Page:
Tags: Inventories | US | Companies | Increase | More | Than | Forecast

Business Inventories Rise More Than Forecast

Friday, 15 Oct 2010 10:40 AM

Inventories in the U.S. rose more than forecast in August as companies prepared for improving sales heading into the holiday season.

The 0.6 percent increase followed a revised 1.1 percent rise in July that was larger than previously estimated, the Commerce Department said today in Washington. Sales rose 0.1 percent, led by a 0.7 percent gain at retailers.

Another Commerce Department report today showed demand at retailers climbed again last month, indicating merchants will keep restocking shelves and boosting orders to American manufacturers. Macy’s Inc. is among stores that are careful to add to stockpiles so as not to outpace demand in an economy that has been slow to accelerate.

“Businesses remain cautious, but they are not retrenching,” Aaron Smith, a senior economist at Moody’s Analytics Inc. in West Chester, Pennsylvania, said before the report. “The inventory contribution may be fading more slowly, a positive for near-term growth.”

Economists forecast inventories would rise 0.5 percent, according to the median of 50 projections in a Bloomberg News survey. Estimates ranged from no change to a gain of 0.7 percent. July’s gain in stockpiles was previously estimated at 1 percent.

Other reports today showed retail sales climbed more than forecast in September, inflation cooled even further and manufacturing in the New York region accelerated this month.

Sales Increase

Purchases rose 0.6 percent following a 0.7 percent gain in August that was larger than previously estimated, Commerce Department figures showed.

The cost of living rose 0.1 percent in September, less than forecast, showing companies are finding it difficult to raise prices, figures from the Labor Department showed today. Core prices, which exclude food and fuel costs, rose 0.8 percent in the past 12 months, the smallest year-over-year gain since 1961.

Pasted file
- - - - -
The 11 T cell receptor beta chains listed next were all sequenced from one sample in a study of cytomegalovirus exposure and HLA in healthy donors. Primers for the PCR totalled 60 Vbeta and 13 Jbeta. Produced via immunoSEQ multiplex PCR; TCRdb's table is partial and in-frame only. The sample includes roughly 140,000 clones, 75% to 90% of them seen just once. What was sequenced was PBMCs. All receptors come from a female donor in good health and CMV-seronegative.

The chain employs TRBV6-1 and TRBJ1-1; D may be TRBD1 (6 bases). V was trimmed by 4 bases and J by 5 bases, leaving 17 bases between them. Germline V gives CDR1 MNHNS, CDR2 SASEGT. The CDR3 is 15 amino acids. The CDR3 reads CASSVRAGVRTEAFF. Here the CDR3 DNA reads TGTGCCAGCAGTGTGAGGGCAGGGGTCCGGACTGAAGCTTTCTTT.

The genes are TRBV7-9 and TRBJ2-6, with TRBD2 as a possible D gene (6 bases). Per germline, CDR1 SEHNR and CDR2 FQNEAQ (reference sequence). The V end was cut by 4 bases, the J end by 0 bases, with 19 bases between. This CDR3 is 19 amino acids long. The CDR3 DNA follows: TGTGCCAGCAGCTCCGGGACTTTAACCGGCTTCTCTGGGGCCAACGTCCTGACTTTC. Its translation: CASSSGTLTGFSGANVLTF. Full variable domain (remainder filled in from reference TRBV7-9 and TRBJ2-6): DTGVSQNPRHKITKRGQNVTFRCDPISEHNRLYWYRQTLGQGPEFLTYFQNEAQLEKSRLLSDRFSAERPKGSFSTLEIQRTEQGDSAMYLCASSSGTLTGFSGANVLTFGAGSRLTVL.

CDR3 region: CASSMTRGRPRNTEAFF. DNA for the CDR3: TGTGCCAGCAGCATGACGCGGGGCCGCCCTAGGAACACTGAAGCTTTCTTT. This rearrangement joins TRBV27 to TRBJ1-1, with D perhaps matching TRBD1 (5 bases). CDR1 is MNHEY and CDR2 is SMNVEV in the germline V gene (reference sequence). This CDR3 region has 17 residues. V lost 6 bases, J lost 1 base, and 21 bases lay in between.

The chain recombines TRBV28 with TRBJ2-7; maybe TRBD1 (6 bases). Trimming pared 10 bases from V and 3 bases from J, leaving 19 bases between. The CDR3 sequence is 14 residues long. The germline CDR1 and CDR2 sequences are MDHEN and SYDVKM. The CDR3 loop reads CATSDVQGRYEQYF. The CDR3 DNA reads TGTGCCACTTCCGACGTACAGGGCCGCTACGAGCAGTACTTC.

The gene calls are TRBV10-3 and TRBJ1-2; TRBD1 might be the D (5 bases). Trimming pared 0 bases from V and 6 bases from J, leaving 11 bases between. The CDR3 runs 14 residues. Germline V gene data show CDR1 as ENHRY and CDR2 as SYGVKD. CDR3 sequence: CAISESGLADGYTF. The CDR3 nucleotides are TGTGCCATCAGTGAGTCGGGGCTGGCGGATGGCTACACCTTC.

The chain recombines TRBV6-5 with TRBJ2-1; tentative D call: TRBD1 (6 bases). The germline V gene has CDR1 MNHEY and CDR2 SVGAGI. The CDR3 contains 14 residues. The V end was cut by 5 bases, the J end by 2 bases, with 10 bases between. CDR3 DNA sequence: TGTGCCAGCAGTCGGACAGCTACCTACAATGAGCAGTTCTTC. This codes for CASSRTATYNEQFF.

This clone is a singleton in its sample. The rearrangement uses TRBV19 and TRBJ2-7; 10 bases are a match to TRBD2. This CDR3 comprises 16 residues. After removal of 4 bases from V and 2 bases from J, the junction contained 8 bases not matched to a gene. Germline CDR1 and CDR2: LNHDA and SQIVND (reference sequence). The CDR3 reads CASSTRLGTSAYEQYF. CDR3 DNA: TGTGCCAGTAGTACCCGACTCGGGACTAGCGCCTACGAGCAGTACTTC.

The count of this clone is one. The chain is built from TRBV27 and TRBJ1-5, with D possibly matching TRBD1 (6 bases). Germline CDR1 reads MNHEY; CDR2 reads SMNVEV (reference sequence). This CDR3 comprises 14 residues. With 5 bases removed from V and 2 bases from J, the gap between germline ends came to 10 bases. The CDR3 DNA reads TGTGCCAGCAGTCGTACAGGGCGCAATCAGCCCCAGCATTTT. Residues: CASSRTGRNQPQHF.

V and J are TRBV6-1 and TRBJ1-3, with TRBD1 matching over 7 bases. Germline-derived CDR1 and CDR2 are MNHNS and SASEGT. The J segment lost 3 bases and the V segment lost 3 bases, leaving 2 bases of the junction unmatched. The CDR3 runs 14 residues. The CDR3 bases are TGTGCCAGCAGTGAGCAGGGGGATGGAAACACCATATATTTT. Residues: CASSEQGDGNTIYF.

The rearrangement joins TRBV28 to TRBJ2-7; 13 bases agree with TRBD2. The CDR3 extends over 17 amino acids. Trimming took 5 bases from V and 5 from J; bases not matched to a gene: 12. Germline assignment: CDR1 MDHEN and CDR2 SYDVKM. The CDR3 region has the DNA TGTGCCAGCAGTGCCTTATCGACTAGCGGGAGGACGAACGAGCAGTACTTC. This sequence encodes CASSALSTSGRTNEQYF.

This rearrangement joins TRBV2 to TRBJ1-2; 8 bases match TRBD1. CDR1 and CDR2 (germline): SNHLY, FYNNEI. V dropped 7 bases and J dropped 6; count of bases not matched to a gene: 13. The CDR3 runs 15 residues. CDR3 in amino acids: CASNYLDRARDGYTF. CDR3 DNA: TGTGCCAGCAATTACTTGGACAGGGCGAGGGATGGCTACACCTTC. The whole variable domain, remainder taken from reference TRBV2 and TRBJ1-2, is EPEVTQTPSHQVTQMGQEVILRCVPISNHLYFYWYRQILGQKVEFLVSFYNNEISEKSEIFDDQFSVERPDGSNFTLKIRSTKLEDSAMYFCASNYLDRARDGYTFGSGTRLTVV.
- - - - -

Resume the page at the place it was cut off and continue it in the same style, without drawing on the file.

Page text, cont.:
The Fed Bank of New York’s general economic index rose to 15.7 in October, the highest level in four months and more than twice the median forecast of economists surveyed by Bloomberg. Readings greater than zero signal gains in the so-called Empire State Index covering New York, northern New Jersey and southern Connecticut.

Retailers’ inventories, the only part of today’s report not previously released, increased 1 percent in August for a second month. Auto dealers and furniture and appliance stores led the advance.

Factories, Wholesalers

Factory inventories rose 0.1 percent and wholesale stockpiles increased 0.8 percent. Sales at manufacturers dropped 0.6 percent and those at wholesalers grew 0.5 percent.

Stores such as Gap Inc. are using promotions to drive sales gains that are being limited by unemployment near a 26-year high. Employers cut more jobs last month than forecast, underscoring concern among some Federal Reserve officials that the economy may require a boost from easier monetary policy.

The amount of goods on hand to meet demand in August increased to 1.27 months from 1.26 in July.

The world’s largest economy grew at a 1.7 percent annual pace in the second quarter, down from a 3.7 percent gain in the first three months of the year, according to figures from the Commerce Department last month. Gains in inventories contributed 0.82 percentage point to growth after a 2.64 point contribution in the first three months of the year.

A surge in manufacturing to replenish depleted stockpiles helped the economy recover from the recession.

Carmakers are among companies still building inventories as demand picks up. Vehicle purchases last month accelerated, with deliveries at General Motors Co. climbing 11 percent from a year earlier to 173,155. Ford Motor Co., the second largest U.S. carmaker behind GM, boosted sales by 41 percent to 160,873 sales.

GM’s inventories were up 22 percent at 478,0000 units in September from a year earlier, Donald Johnson, vice president of North America sales, told a teleconference on Oct. 1.

“Overall, we think that’s a pretty healthy figure,” said Johnson. “We can definitely use some more” for some models.

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Inventories in the U.S. rose more than forecast in August as companies prepared for improving sales heading into the holiday season.The 0.6 percent increase followed a revised 1.1 percent rise in July that was larger than previously estimated, the Commerce Department said...
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Friday, 15 Oct 2010 10:40 AM
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